chemical equilibrium and equilibrium constant

In a chemical reaction, chemical equilibrium is a dynamic condition when the rate of forward reaction and backward reaction are equal.

From kinetic theory, it can be said that chemical equilibrium is due to opposing forces. Considering a reversible chemical reaction, equilibrium state is reached when the rate of formation of product is equal to the rate of formation of reactant.

A + B                         C +D

At any given temperature and pressure, reactant A and B are converted to product C and D.

Considering a closed system, where the reaction between hydrogen gas and iodine reacts to give hydrogen iodide,

H2 + I2                          2HI

At constant temperature and pressure, chemical equilibrium is reached when the random collision between the hydrogen and iodine molecules leads to the formation of hydrogen iodide molecules. As the concentration of H2 and I2 is reduced the formation of HI increased. Notice that the rate of formation of HI is equal to the rate of breakdown of HI into H2 and I2.

Properties of system in equilibrium

A system in chemical equilibrium has the following characteristics:

  • The reaction type is reversible
  • The reaction is always incomplete
  • The forward and backward reaction rate are equal
  • The net free Gibb’s energy (of the system is zero
  • The disturbance of the system by any external agent can be restored by the system interaction.
  • The presence of a catalyst does not affect the equilibrium position
  • Reactants and products are always involved.

Factors affecting chemical equilibrium

In a reversible reacting system, the equilibrium either go to the right or the left if disturb by any external agent, the following agents affects chemical equilibrium: pressure, temperature and concentration.

Temperature: Equilibrium constant is a function of temperature only and temperature alters it’s value. According to van’t Hoff’s law of mobile equilibrium described temperature effect on equilibrium. The law states that an increase in temperature favors endothermic reaction process while decrease in temperature favors exothermic reaction process. (endothermic reaction is a reaction  that absorbs heat while exothermic reaction is a reaction that liberates heat out of the system as the reaction proceeds).since an increase in temperature favors endothermic reaction, this results to an increase in equilibrium constant and will shift the reaction system parameters to the direction which absorbs the input heat while decrease in temperature is the reverse case of exothermic. Consider the decomposition reaction of Nitrogen(iv)oxide to Nitrogen dioxide in a closed vessel.

N2O4                   2NO2

The reaction above is an endothermic reaction therefore increase in temperature will cause the forward reaction while a decrease in temperature will cause the reaction to the backward direction to produce N2O4

For an exothermic reaction of the form below;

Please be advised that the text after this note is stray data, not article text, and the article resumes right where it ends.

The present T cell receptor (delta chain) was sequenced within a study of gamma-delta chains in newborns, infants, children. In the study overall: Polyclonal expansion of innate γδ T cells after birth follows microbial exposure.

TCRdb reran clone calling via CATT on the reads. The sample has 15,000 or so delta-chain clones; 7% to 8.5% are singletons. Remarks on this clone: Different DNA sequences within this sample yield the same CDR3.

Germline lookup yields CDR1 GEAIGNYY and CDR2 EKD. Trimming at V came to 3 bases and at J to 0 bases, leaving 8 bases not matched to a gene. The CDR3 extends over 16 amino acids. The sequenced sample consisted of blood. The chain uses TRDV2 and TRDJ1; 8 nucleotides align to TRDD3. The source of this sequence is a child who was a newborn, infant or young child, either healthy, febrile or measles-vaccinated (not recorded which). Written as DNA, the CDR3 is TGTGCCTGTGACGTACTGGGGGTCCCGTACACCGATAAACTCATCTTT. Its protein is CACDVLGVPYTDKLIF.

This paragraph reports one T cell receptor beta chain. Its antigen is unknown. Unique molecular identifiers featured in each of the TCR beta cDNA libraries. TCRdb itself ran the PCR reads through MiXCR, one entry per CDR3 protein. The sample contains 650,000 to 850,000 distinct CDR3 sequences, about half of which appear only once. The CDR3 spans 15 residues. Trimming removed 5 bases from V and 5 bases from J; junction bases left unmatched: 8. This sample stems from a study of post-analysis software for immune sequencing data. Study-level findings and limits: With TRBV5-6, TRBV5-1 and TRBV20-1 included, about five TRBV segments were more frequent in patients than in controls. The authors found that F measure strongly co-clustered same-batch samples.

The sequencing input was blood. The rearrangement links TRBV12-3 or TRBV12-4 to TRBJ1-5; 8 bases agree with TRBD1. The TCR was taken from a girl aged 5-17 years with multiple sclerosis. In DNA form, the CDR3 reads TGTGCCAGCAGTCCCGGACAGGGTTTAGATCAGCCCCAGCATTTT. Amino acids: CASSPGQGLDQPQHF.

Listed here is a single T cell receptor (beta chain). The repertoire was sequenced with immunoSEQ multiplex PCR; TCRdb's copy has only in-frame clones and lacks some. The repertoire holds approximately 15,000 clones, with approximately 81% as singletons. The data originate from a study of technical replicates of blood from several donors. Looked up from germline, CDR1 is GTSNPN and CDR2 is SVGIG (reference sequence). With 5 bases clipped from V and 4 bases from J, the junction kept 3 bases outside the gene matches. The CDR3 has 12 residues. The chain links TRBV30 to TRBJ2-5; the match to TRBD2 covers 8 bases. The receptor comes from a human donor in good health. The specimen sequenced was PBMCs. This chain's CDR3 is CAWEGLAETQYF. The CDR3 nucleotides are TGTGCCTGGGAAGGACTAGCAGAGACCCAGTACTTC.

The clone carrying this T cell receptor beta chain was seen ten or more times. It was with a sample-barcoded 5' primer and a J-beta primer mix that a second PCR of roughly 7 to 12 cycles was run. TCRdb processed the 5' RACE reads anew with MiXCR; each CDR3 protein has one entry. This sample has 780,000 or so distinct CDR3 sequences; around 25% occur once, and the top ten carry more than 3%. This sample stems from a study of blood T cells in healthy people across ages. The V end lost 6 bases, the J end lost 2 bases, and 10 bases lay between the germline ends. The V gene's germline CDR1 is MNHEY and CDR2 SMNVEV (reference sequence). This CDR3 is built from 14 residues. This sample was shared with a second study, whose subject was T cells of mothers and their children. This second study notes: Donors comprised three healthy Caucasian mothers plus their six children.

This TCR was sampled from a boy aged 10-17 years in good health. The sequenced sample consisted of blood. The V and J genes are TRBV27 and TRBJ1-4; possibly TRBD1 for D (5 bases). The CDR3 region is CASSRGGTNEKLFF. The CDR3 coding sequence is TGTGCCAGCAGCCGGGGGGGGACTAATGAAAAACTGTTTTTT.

N2 + 3H2                       2NH3

Industrially, this reaction is called a Haber process where vanadium(v)oxide is used as the catalyst. The process is an exothermic reaction where an increase in temperature will reduce the equilibrium constant and favor the backward reaction by decomposing Ammonia gas.

Concentration: the effect of concentration on equilibrium was explained by Le’ chaleter’s principle which states that when a system is in a state of equilibrium and it is subjected to an external constraint, the equilibrium position moves in order to annul the constraint effect. Example is given by the reaction below

2SO2 + O2                            2SO3

The reaction has an equilibrium constant as:  KC = [SO3]2/ [SO2]2[O2]

Considering the reaction and it’s equilibrium constant, an increase I the concentration of SO2 will reduce the value of equilibrium constant, therefore the concentration of SO2 and O2 must change for the value of Kc to remain constant. An increase in the concentration of SO2 and O2 will shift the equilibrium position to the right but the value of the equilibrium will be unchanged because the equilibrium position will move right to annul the effect of the increased concentration in order to the equilibrium. On the hand increasing the concentration of SO3 and decreasing the concentration of SO2 and O2 individually will move the equilibrium position left by decomposing SO3 to annul the effect.

Pressure:  the effect of pressure is more pronounced on gaseous reactions. A system at constant volume has no effect on equilibrium. According to Boyle’s law an increase in volume will have a corresponding decrease in pressure. Therefore in that effect an increase in pressure will result to reduction in pressure and the equilibrium position will move to the direction that favors decrease in volume. Consider the reaction below in a gaseous phase:

N2 +3H2                             2NH3

The number of moles of the reactant is greater than the number of moles of the product (decrease in volume). Also, increase in pressure will make the system equilibrium to shift to the direction of decreased volume (product).

Equilibrium constant

For a reversible reaction of the type shown below:

A +B                                   C +D

The rate of forward and backward reaction can be represented as:

Rate of forward reaction = Kf[A][B]

Rate of backward reaction = Kb[C][D]

Since at equilibrium;  Kf[A][B] = Kb[C][D]

Therefore,  K =   [C][D]/[A][

K is the equilibrium constant.

 

 

 

 



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